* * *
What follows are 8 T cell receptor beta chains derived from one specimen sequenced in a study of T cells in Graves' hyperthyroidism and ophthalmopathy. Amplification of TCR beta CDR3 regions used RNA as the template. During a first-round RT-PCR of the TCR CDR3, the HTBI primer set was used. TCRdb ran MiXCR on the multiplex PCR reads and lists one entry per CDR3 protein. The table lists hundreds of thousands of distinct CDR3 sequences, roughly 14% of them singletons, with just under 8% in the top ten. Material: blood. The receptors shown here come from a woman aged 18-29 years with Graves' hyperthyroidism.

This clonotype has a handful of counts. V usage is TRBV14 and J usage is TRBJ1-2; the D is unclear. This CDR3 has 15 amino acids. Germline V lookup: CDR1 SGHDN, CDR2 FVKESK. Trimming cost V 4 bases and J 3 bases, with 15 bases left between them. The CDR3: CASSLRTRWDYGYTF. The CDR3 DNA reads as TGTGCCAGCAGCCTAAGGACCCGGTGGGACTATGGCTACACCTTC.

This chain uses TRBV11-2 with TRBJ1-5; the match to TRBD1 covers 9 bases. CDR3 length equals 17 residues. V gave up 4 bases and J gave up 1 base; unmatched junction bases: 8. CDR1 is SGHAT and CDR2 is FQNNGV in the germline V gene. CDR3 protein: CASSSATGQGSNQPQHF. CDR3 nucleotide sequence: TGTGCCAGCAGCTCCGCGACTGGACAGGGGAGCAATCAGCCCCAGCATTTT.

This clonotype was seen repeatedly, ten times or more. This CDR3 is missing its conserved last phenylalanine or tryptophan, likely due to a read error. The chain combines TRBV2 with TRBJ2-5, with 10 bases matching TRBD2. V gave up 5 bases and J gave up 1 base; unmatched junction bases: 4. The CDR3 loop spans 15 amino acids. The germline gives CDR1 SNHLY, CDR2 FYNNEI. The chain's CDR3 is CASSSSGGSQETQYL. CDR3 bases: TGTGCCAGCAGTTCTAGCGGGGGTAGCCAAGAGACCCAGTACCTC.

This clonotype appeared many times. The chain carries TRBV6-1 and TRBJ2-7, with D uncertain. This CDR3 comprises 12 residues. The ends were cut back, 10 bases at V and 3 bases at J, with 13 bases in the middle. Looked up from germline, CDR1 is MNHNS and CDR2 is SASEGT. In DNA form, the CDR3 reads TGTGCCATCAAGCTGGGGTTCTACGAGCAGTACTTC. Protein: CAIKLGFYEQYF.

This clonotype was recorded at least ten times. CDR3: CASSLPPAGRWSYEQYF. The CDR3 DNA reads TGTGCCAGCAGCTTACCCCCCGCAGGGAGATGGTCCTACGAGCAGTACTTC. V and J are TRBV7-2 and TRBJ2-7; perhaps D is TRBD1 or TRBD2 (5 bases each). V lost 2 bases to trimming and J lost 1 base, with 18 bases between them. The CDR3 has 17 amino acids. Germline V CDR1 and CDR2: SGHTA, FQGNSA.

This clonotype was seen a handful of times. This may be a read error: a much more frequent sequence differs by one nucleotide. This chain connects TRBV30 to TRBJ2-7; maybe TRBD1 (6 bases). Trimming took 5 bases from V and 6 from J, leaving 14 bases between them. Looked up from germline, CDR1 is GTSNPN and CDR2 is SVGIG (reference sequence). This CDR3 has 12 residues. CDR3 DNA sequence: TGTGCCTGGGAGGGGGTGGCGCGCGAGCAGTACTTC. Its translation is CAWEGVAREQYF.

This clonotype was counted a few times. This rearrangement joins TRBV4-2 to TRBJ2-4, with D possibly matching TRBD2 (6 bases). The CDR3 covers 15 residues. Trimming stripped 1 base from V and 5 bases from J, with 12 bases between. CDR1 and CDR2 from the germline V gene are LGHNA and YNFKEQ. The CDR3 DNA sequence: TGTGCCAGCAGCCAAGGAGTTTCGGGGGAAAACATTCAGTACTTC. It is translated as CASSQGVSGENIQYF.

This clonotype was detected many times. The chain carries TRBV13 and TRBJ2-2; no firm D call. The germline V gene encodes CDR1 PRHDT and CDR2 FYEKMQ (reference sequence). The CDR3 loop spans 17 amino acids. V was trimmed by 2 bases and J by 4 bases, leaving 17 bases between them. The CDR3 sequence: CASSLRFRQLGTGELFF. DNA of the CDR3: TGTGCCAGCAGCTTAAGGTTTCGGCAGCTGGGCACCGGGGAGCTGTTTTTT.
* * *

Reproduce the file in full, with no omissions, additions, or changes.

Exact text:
What follows are 8 T cell receptor beta chains derived from one specimen sequenced in a study of T cells in Graves' hyperthyroidism and ophthalmopathy. Amplification of TCR beta CDR3 regions used RNA as the template. During a first-round RT-PCR of the TCR CDR3, the HTBI primer set was used. TCRdb ran MiXCR on the multiplex PCR reads and lists one entry per CDR3 protein. The table lists hundreds of thousands of distinct CDR3 sequences, roughly 14% of them singletons, with just under 8% in the top ten. Material: blood. The receptors shown here come from a woman aged 18-29 years with Graves' hyperthyroidism.

This clonotype has a handful of counts. V usage is TRBV14 and J usage is TRBJ1-2; the D is unclear. This CDR3 has 15 amino acids. Germline V lookup: CDR1 SGHDN, CDR2 FVKESK. Trimming cost V 4 bases and J 3 bases, with 15 bases left between them. The CDR3: CASSLRTRWDYGYTF. The CDR3 DNA reads as TGTGCCAGCAGCCTAAGGACCCGGTGGGACTATGGCTACACCTTC.

This chain uses TRBV11-2 with TRBJ1-5; the match to TRBD1 covers 9 bases. CDR3 length equals 17 residues. V gave up 4 bases and J gave up 1 base; unmatched junction bases: 8. CDR1 is SGHAT and CDR2 is FQNNGV in the germline V gene. CDR3 protein: CASSSATGQGSNQPQHF. CDR3 nucleotide sequence: TGTGCCAGCAGCTCCGCGACTGGACAGGGGAGCAATCAGCCCCAGCATTTT.

This clonotype was seen repeatedly, ten times or more. This CDR3 is missing its conserved last phenylalanine or tryptophan, likely due to a read error. The chain combines TRBV2 with TRBJ2-5, with 10 bases matching TRBD2. V gave up 5 bases and J gave up 1 base; unmatched junction bases: 4. The CDR3 loop spans 15 amino acids. The germline gives CDR1 SNHLY, CDR2 FYNNEI. The chain's CDR3 is CASSSSGGSQETQYL. CDR3 bases: TGTGCCAGCAGTTCTAGCGGGGGTAGCCAAGAGACCCAGTACCTC.

This clonotype appeared many times. The chain carries TRBV6-1 and TRBJ2-7, with D uncertain. This CDR3 comprises 12 residues. The ends were cut back, 10 bases at V and 3 bases at J, with 13 bases in the middle. Looked up from germline, CDR1 is MNHNS and CDR2 is SASEGT. In DNA form, the CDR3 reads TGTGCCATCAAGCTGGGGTTCTACGAGCAGTACTTC. Protein: CAIKLGFYEQYF.

This clonotype was recorded at least ten times. CDR3: CASSLPPAGRWSYEQYF. The CDR3 DNA reads TGTGCCAGCAGCTTACCCCCCGCAGGGAGATGGTCCTACGAGCAGTACTTC. V and J are TRBV7-2 and TRBJ2-7; perhaps D is TRBD1 or TRBD2 (5 bases each). V lost 2 bases to trimming and J lost 1 base, with 18 bases between them. The CDR3 has 17 amino acids. Germline V CDR1 and CDR2: SGHTA, FQGNSA.

This clonotype was seen a handful of times. This may be a read error: a much more frequent sequence differs by one nucleotide. This chain connects TRBV30 to TRBJ2-7; maybe TRBD1 (6 bases). Trimming took 5 bases from V and 6 from J, leaving 14 bases between them. Looked up from germline, CDR1 is GTSNPN and CDR2 is SVGIG (reference sequence). This CDR3 has 12 residues. CDR3 DNA sequence: TGTGCCTGGGAGGGGGTGGCGCGCGAGCAGTACTTC. Its translation is CAWEGVAREQYF.

This clonotype was counted a few times. This rearrangement joins TRBV4-2 to TRBJ2-4, with D possibly matching TRBD2 (6 bases). The CDR3 covers 15 residues. Trimming stripped 1 base from V and 5 bases from J, with 12 bases between. CDR1 and CDR2 from the germline V gene are LGHNA and YNFKEQ. The CDR3 DNA sequence: TGTGCCAGCAGCCAAGGAGTTTCGGGGGAAAACATTCAGTACTTC. It is translated as CASSQGVSGENIQYF.

This clonotype was detected many times. The chain carries TRBV13 and TRBJ2-2; no firm D call. The germline V gene encodes CDR1 PRHDT and CDR2 FYEKMQ (reference sequence). The CDR3 loop spans 17 amino acids. V was trimmed by 2 bases and J by 4 bases, leaving 17 bases between them. The CDR3 sequence: CASSLRFRQLGTGELFF. DNA of the CDR3: TGTGCCAGCAGCTTAAGGTTTCGGCAGCTGGGCACCGGGGAGCTGTTTTTT.